Chemistry cake picture

Published on November 5th, 2016 | by Alice Rossi

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The Wee Scottish Science Off: Cake Week — A Tutorial

We are going to make a cake in the most informative way possible. Be warned, much of what happens cannot be credited to you (shame, I know). Baking is an incredible balancing act. You need all the ingredients but, more than anything, you need them to be present in the right proportions.

Baking is an incredible balancing act. You need all the ingredients but, more than anything, you need them to be present in the right proportions.

For a plain cake, a delicious conglomerate of sweet buttery crumbs, you will need: butter, sugar, self-raising flour and eggs in a 1:1:1:1 ratio (assume each egg weighs about 50g) and a pinch of salt.

Fats first!

Start by creaming together the butter (at room temperature) and sugar. This step is crucial to the formation of air bubbles, which will make the cake fluffy and light. The final result should be rather foamy, as the fats in the butter coat the newly formed bubbles and preserve them. The smaller the sugar granules, the more bubbles can form, which is why caster sugar is preferred to its cheaper granulated brother. Now add a pinch of salt; this will help strengthen the gluten network between your precious bubbles and enhance the overall sweetness.

It’s egg o’clock!

Whisk your eggs together until the fatty nucleus (yolk) looks evenly incorporated into the protein-rich cytoplasm (egg white). The eggs’ main mission will be to provide an additional coat to the air bubbles. This will harden when heated, preventing the air from escaping and becoming lost forever.

British vs. Continental Baking

Now, if you’ll allow me, I’d like to open a little bracket. According to my non-British baking background, eggs should be added first. I was taught first to whisk sugar and egg yolks until white and fluffy while the egg whites, whipped until firm, are supposed to be added only at the end.

According to my non-British baking background, eggs should be added first. Based on my experience, neither of these techniques is incorrect, but they yield different results. Following the second method, you often won’t need a chemical rising agent to achieve cloud-like fluffiness.

Based on my experience, neither of these techniques is incorrect, but they yield different results. The cake resulting from the first one is a trustworthy sponge cake which can be filled with cream, jams and coated with icing. The second one instead is much lighter, “genoise”-like, and tends to require less butter as not to squish the delicate bubbles from the egg whites.

Following the second method, you often won’t need a chemical rising agent to achieve cloud-like fluffiness.

Back to our original recipe.

It’s now time to add in flour. This has to be done in the most delicate way possible so as not to disrupt the bubbles. Some like to sift it first, to break off lumps and facilitate the incorporation of the individual particles. The starch in the flour will stabilise the egg foam, while flour proteins will create a gluten network, responsible for the elastic and firm structure of the baked product. Gluten requirements for cakes are not as extensive as those for bread, which is why cake flour usually uses low-protein wheat. As soon as the flour looks evenly incorporated, stop mixing! If the batter is over-mixed, the end result will be a cake tougher than a convicted rhinoceros, due to the excessive gluten formation.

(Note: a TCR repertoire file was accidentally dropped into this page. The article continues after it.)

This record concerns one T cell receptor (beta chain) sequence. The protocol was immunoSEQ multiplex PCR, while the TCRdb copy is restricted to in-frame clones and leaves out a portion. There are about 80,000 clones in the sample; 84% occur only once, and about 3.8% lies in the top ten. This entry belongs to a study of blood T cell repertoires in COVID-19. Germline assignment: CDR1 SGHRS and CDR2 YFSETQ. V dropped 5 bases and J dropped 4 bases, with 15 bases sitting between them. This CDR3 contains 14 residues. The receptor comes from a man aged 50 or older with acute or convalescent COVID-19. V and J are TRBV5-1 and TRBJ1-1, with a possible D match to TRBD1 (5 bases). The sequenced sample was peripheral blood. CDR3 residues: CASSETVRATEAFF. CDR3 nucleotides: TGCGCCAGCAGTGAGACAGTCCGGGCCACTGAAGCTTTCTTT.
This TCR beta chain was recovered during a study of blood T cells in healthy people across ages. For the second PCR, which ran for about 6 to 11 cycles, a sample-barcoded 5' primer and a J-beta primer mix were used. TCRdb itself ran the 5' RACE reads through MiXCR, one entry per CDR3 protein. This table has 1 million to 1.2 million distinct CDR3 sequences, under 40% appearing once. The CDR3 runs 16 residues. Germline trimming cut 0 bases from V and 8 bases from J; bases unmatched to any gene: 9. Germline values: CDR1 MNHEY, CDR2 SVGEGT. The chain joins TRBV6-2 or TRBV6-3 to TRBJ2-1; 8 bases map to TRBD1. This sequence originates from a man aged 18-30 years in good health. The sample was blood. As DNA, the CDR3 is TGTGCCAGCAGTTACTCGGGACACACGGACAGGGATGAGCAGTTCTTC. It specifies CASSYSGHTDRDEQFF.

As soon as the flour looks evenly incorporated, stop mixing! If the batter is over-mixed, the end result will be a cake tougher than a convicted rhinoceros due to the excessive gluten formation.

Once you are done, delicately pour the batter into a greased tin and place it in a preheated oven at 180°C. The baking time depends on the size and depth of the tin, but it should be around 30 minutes. While trying to resist the impulse of opening the oven before the cake is done, sit back and relax with the latest copy of AU Science.

While you relax the real sorcery is happening inside your oven.

The air bubbles you trapped into the batter begin to expand, stretching the gluten around them. The rising agents in the self-raising flour react and release CO2, making the bubbles even larger. As the heat increases water turns into vapour, further boosting the size of those bubbles into a plethora of rotund madness.

The rising agents in the self-raising flour react and release CO2, making the bubbles even larger. As the heat increases water turns into vapour, further boosting the size of those bubbles into a plethora of rotund madness.

When the batter reaches 80°C the egg proteins coagulate, starch absorbs moisture and the gluten becomes more rigid, giving the cake its final structure. It is on the now dry surface that the sugar caramelises, giving the cake its golden colour and delicious smell.

We now approach the end of our journey. You can now take a peak and open the oven door. Poke your beloved creation—or stab it if you like (responsibly)—it should feel quite sturdy. The knife should come out clean. Take the cake out of the oven and let it cool slightly before digging in; this lets the fats in it cool down and turn back to their solid form.

You produced a cake. A glorious, wonderful cake.

Featured image by fenwench (CC BY 2.0) at Flickr.

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